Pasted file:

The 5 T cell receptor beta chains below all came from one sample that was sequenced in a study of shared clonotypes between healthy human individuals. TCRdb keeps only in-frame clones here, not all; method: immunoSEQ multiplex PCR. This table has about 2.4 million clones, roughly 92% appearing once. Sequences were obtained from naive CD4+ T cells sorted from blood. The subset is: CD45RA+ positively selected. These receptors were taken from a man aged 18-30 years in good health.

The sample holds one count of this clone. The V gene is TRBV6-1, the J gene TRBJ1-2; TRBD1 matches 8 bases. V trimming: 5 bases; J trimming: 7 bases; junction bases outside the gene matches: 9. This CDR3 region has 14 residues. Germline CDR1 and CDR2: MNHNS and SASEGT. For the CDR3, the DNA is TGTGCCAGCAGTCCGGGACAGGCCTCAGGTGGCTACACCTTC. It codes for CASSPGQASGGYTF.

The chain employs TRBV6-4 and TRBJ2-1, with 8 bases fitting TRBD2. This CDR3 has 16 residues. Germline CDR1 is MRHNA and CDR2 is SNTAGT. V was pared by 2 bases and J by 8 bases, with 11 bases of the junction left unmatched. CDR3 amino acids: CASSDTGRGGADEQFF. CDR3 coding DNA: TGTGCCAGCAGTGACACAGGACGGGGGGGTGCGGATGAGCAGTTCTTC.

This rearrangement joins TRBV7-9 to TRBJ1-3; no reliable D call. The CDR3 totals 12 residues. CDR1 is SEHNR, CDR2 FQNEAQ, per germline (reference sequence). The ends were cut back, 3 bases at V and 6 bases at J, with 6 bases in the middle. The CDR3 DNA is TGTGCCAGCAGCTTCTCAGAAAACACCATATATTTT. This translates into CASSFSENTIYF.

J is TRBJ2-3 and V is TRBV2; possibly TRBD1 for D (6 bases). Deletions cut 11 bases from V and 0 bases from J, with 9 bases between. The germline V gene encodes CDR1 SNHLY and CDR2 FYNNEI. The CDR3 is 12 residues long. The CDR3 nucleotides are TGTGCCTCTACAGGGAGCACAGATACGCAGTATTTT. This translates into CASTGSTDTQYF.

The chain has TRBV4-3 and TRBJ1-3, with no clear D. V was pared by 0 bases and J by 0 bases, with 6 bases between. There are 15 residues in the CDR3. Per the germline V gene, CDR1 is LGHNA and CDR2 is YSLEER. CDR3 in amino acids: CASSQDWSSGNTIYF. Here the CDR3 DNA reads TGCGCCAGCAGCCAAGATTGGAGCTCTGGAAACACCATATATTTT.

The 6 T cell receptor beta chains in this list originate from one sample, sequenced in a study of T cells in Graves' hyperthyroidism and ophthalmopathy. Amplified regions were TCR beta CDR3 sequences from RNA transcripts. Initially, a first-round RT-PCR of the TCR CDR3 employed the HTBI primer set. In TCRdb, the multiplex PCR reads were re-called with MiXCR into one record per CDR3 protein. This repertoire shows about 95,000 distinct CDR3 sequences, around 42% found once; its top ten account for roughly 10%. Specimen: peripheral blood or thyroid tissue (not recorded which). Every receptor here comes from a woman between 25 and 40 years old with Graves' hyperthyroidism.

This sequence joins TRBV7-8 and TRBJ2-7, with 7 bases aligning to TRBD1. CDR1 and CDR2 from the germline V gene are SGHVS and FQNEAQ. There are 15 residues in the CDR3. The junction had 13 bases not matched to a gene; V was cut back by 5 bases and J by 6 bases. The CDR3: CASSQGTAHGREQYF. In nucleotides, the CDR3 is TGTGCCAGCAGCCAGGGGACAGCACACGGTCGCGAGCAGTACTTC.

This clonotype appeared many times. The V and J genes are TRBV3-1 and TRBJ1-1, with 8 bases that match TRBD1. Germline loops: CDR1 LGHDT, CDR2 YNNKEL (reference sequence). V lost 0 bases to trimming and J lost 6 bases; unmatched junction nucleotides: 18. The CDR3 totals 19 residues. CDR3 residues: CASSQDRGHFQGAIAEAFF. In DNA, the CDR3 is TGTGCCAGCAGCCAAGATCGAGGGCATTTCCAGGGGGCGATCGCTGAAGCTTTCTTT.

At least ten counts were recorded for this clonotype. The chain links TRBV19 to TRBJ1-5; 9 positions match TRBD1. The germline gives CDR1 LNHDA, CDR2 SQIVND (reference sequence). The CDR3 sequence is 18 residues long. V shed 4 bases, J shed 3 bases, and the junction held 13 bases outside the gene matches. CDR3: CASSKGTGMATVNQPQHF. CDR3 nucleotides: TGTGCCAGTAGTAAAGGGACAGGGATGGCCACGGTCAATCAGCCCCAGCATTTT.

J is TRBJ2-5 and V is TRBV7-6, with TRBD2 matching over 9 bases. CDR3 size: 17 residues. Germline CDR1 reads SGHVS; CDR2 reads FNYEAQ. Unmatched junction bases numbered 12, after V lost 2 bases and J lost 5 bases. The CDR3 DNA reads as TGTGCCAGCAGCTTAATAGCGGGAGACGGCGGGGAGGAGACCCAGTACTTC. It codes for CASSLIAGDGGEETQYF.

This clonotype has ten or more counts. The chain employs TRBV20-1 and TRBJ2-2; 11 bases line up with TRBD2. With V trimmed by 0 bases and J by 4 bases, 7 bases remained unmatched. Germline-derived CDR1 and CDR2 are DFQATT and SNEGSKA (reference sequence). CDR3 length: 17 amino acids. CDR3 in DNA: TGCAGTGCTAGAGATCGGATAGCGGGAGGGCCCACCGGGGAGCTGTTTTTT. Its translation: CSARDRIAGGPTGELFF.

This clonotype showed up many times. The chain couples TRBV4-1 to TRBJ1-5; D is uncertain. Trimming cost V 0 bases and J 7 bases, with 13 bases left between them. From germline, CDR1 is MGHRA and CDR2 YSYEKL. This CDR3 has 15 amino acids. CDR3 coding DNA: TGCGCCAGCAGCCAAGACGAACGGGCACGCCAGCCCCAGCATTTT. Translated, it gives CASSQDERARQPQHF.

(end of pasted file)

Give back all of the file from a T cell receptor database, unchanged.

The 5 T cell receptor beta chains below all came from one sample that was sequenced in a study of shared clonotypes between healthy human individuals. TCRdb keeps only in-frame clones here, not all; method: immunoSEQ multiplex PCR. This table has about 2.4 million clones, roughly 92% appearing once. Sequences were obtained from naive CD4+ T cells sorted from blood. The subset is: CD45RA+ positively selected. These receptors were taken from a man aged 18-30 years in good health.

The sample holds one count of this clone. The V gene is TRBV6-1, the J gene TRBJ1-2; TRBD1 matches 8 bases. V trimming: 5 bases; J trimming: 7 bases; junction bases outside the gene matches: 9. This CDR3 region has 14 residues. Germline CDR1 and CDR2: MNHNS and SASEGT. For the CDR3, the DNA is TGTGCCAGCAGTCCGGGACAGGCCTCAGGTGGCTACACCTTC. It codes for CASSPGQASGGYTF.

The chain employs TRBV6-4 and TRBJ2-1, with 8 bases fitting TRBD2. This CDR3 has 16 residues. Germline CDR1 is MRHNA and CDR2 is SNTAGT. V was pared by 2 bases and J by 8 bases, with 11 bases of the junction left unmatched. CDR3 amino acids: CASSDTGRGGADEQFF. CDR3 coding DNA: TGTGCCAGCAGTGACACAGGACGGGGGGGTGCGGATGAGCAGTTCTTC.

This rearrangement joins TRBV7-9 to TRBJ1-3; no reliable D call. The CDR3 totals 12 residues. CDR1 is SEHNR, CDR2 FQNEAQ, per germline (reference sequence). The ends were cut back, 3 bases at V and 6 bases at J, with 6 bases in the middle. The CDR3 DNA is TGTGCCAGCAGCTTCTCAGAAAACACCATATATTTT. This translates into CASSFSENTIYF.

J is TRBJ2-3 and V is TRBV2; possibly TRBD1 for D (6 bases). Deletions cut 11 bases from V and 0 bases from J, with 9 bases between. The germline V gene encodes CDR1 SNHLY and CDR2 FYNNEI. The CDR3 is 12 residues long. The CDR3 nucleotides are TGTGCCTCTACAGGGAGCACAGATACGCAGTATTTT. This translates into CASTGSTDTQYF.

The chain has TRBV4-3 and TRBJ1-3, with no clear D. V was pared by 0 bases and J by 0 bases, with 6 bases between. There are 15 residues in the CDR3. Per the germline V gene, CDR1 is LGHNA and CDR2 is YSLEER. CDR3 in amino acids: CASSQDWSSGNTIYF. Here the CDR3 DNA reads TGCGCCAGCAGCCAAGATTGGAGCTCTGGAAACACCATATATTTT.

The 6 T cell receptor beta chains in this list originate from one sample, sequenced in a study of T cells in Graves' hyperthyroidism and ophthalmopathy. Amplified regions were TCR beta CDR3 sequences from RNA transcripts. Initially, a first-round RT-PCR of the TCR CDR3 employed the HTBI primer set. In TCRdb, the multiplex PCR reads were re-called with MiXCR into one record per CDR3 protein. This repertoire shows about 95,000 distinct CDR3 sequences, around 42% found once; its top ten account for roughly 10%. Specimen: peripheral blood or thyroid tissue (not recorded which). Every receptor here comes from a woman between 25 and 40 years old with Graves' hyperthyroidism.

This sequence joins TRBV7-8 and TRBJ2-7, with 7 bases aligning to TRBD1. CDR1 and CDR2 from the germline V gene are SGHVS and FQNEAQ. There are 15 residues in the CDR3. The junction had 13 bases not matched to a gene; V was cut back by 5 bases and J by 6 bases. The CDR3: CASSQGTAHGREQYF. In nucleotides, the CDR3 is TGTGCCAGCAGCCAGGGGACAGCACACGGTCGCGAGCAGTACTTC.

This clonotype appeared many times. The V and J genes are TRBV3-1 and TRBJ1-1, with 8 bases that match TRBD1. Germline loops: CDR1 LGHDT, CDR2 YNNKEL (reference sequence). V lost 0 bases to trimming and J lost 6 bases; unmatched junction nucleotides: 18. The CDR3 totals 19 residues. CDR3 residues: CASSQDRGHFQGAIAEAFF. In DNA, the CDR3 is TGTGCCAGCAGCCAAGATCGAGGGCATTTCCAGGGGGCGATCGCTGAAGCTTTCTTT.

At least ten counts were recorded for this clonotype. The chain links TRBV19 to TRBJ1-5; 9 positions match TRBD1. The germline gives CDR1 LNHDA, CDR2 SQIVND (reference sequence). The CDR3 sequence is 18 residues long. V shed 4 bases, J shed 3 bases, and the junction held 13 bases outside the gene matches. CDR3: CASSKGTGMATVNQPQHF. CDR3 nucleotides: TGTGCCAGTAGTAAAGGGACAGGGATGGCCACGGTCAATCAGCCCCAGCATTTT.

J is TRBJ2-5 and V is TRBV7-6, with TRBD2 matching over 9 bases. CDR3 size: 17 residues. Germline CDR1 reads SGHVS; CDR2 reads FNYEAQ. Unmatched junction bases numbered 12, after V lost 2 bases and J lost 5 bases. The CDR3 DNA reads as TGTGCCAGCAGCTTAATAGCGGGAGACGGCGGGGAGGAGACCCAGTACTTC. It codes for CASSLIAGDGGEETQYF.

This clonotype has ten or more counts. The chain employs TRBV20-1 and TRBJ2-2; 11 bases line up with TRBD2. With V trimmed by 0 bases and J by 4 bases, 7 bases remained unmatched. Germline-derived CDR1 and CDR2 are DFQATT and SNEGSKA (reference sequence). CDR3 length: 17 amino acids. CDR3 in DNA: TGCAGTGCTAGAGATCGGATAGCGGGAGGGCCCACCGGGGAGCTGTTTTTT. Its translation: CSARDRIAGGPTGELFF.

This clonotype showed up many times. The chain couples TRBV4-1 to TRBJ1-5; D is uncertain. Trimming cost V 0 bases and J 7 bases, with 13 bases left between them. From germline, CDR1 is MGHRA and CDR2 YSYEKL. This CDR3 has 15 amino acids. CDR3 coding DNA: TGCGCCAGCAGCCAAGACGAACGGGCACGCCAGCCCCAGCATTTT. Translated, it gives CASSQDERARQPQHF.